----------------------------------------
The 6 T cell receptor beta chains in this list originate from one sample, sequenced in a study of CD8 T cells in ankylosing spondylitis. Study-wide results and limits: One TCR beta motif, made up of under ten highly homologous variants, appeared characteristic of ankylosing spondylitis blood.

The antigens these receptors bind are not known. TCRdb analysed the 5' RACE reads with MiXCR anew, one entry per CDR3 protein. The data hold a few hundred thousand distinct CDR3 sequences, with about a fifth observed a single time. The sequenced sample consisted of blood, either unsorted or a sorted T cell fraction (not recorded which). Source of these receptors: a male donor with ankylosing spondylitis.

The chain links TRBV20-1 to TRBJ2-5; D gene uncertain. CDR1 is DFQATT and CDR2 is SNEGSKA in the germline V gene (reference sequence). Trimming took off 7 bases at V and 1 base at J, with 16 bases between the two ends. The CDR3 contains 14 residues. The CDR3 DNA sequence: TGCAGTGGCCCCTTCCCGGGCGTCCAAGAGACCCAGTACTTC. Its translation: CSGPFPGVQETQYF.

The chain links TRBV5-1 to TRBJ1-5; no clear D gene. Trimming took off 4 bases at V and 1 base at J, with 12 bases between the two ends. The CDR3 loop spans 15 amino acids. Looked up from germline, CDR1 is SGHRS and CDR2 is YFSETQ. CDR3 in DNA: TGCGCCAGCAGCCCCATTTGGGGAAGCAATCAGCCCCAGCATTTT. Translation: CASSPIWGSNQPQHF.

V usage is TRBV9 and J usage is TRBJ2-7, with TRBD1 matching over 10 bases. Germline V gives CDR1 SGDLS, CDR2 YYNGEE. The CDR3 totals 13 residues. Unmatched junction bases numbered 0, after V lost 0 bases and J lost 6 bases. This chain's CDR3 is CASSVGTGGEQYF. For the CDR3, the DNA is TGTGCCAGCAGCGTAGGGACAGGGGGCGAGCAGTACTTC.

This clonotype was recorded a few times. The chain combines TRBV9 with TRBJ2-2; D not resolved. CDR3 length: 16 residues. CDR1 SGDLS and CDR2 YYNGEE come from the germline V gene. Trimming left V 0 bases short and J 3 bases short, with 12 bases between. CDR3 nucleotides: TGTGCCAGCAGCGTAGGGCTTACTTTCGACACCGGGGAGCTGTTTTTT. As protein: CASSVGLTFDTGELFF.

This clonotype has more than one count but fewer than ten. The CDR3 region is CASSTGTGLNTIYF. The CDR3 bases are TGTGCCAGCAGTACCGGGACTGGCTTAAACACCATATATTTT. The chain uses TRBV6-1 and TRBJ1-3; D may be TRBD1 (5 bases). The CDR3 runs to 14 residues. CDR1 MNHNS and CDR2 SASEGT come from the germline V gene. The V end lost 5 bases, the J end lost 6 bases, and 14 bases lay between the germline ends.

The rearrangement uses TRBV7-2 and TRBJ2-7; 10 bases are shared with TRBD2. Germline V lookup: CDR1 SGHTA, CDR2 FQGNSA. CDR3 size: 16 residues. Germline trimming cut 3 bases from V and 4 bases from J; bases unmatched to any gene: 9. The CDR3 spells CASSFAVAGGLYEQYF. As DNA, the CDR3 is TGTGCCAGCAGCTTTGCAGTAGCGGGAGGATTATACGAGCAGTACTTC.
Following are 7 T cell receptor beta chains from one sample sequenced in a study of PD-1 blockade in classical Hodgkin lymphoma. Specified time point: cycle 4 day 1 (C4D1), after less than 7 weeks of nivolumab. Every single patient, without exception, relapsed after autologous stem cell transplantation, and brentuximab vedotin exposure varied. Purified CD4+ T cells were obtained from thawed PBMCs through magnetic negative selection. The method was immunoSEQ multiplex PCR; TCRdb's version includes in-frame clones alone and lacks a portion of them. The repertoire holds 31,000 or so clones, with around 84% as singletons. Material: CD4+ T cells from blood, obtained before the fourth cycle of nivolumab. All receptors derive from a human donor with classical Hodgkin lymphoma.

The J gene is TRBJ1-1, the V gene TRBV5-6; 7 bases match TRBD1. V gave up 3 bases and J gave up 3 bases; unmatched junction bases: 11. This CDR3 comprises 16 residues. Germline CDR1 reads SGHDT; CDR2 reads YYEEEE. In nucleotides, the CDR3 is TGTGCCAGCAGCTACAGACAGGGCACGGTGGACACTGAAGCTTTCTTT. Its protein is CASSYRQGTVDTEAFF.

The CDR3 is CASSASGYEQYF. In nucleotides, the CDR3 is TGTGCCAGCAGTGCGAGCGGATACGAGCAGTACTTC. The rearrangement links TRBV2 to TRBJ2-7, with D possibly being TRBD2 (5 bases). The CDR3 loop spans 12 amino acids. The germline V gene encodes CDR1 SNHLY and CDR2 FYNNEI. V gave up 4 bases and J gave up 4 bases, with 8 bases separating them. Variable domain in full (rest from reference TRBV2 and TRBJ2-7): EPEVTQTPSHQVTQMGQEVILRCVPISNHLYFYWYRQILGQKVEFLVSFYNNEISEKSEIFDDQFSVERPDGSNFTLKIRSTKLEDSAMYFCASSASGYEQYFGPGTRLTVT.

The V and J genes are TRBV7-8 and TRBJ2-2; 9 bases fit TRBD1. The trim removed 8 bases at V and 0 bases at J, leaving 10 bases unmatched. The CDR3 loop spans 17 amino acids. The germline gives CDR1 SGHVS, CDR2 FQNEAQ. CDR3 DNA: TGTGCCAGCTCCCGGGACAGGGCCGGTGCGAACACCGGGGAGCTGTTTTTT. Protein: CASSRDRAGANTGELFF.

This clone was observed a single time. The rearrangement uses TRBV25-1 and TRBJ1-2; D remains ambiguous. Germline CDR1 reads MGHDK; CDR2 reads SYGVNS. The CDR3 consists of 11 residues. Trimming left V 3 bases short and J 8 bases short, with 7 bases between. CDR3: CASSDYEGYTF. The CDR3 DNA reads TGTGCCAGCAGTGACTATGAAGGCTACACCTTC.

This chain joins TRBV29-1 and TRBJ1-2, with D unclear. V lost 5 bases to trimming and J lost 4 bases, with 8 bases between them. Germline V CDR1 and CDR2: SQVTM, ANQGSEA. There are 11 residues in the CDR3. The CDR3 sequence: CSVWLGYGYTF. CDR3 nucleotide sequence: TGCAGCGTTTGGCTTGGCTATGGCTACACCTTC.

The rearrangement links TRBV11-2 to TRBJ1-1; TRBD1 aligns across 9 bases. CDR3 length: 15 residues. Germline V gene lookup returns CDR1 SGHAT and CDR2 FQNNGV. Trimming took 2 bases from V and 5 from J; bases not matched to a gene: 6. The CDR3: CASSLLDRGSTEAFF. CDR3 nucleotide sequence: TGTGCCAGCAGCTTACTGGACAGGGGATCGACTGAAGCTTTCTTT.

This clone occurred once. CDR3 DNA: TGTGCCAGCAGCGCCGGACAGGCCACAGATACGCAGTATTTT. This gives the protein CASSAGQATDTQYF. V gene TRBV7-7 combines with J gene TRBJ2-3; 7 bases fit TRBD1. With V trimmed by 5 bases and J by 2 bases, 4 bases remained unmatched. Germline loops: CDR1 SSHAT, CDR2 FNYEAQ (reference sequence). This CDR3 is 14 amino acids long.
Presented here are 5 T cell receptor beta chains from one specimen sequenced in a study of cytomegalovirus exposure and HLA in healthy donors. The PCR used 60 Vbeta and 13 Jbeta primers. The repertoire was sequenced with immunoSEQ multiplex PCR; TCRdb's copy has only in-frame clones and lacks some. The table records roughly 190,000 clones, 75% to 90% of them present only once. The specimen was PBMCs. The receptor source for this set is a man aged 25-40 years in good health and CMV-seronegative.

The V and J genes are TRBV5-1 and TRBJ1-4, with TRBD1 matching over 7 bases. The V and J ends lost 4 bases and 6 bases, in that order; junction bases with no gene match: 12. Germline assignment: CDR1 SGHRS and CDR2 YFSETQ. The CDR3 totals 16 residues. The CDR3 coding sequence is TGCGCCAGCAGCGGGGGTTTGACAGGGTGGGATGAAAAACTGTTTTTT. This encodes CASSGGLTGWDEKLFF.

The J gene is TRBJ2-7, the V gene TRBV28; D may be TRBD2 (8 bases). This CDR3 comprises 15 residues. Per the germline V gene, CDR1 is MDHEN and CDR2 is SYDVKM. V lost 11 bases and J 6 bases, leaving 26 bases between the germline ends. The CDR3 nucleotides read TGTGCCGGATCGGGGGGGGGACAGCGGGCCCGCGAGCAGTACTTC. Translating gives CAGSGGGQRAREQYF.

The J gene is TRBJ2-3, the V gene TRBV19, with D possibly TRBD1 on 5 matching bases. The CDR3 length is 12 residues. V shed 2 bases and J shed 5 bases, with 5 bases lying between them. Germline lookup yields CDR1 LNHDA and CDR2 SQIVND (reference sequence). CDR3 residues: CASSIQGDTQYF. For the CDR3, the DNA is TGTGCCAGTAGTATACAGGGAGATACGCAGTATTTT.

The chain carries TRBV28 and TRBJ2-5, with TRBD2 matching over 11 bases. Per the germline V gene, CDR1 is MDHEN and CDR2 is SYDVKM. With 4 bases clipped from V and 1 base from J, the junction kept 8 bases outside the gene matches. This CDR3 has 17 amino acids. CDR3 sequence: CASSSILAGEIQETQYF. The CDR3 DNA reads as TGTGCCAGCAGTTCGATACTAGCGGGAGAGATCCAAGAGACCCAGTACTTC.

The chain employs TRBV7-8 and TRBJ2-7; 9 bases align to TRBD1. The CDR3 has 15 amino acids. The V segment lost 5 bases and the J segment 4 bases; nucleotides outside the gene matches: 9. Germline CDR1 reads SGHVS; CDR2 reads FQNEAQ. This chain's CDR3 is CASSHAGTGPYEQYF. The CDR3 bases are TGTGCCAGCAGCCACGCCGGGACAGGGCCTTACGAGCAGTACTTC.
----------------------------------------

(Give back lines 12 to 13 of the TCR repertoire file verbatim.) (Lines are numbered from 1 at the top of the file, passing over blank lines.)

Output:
The V and J genes are TRBV7-8 and TRBJ2-2; 9 bases fit TRBD1. The trim removed 8 bases at V and 0 bases at J, leaving 10 bases unmatched. The CDR3 loop spans 17 amino acids. The germline gives CDR1 SGHVS, CDR2 FQNEAQ. CDR3 DNA: TGTGCCAGCTCCCGGGACAGGGCCGGTGCGAACACCGGGGAGCTGTTTTTT. Protein: CASSRDRAGANTGELFF.

This clone was observed a single time. The rearrangement uses TRBV25-1 and TRBJ1-2; D remains ambiguous. Germline CDR1 reads MGHDK; CDR2 reads SYGVNS. The CDR3 consists of 11 residues. Trimming left V 3 bases short and J 8 bases short, with 7 bases between. CDR3: CASSDYEGYTF. The CDR3 DNA reads TGTGCCAGCAGTGACTATGAAGGCTACACCTTC.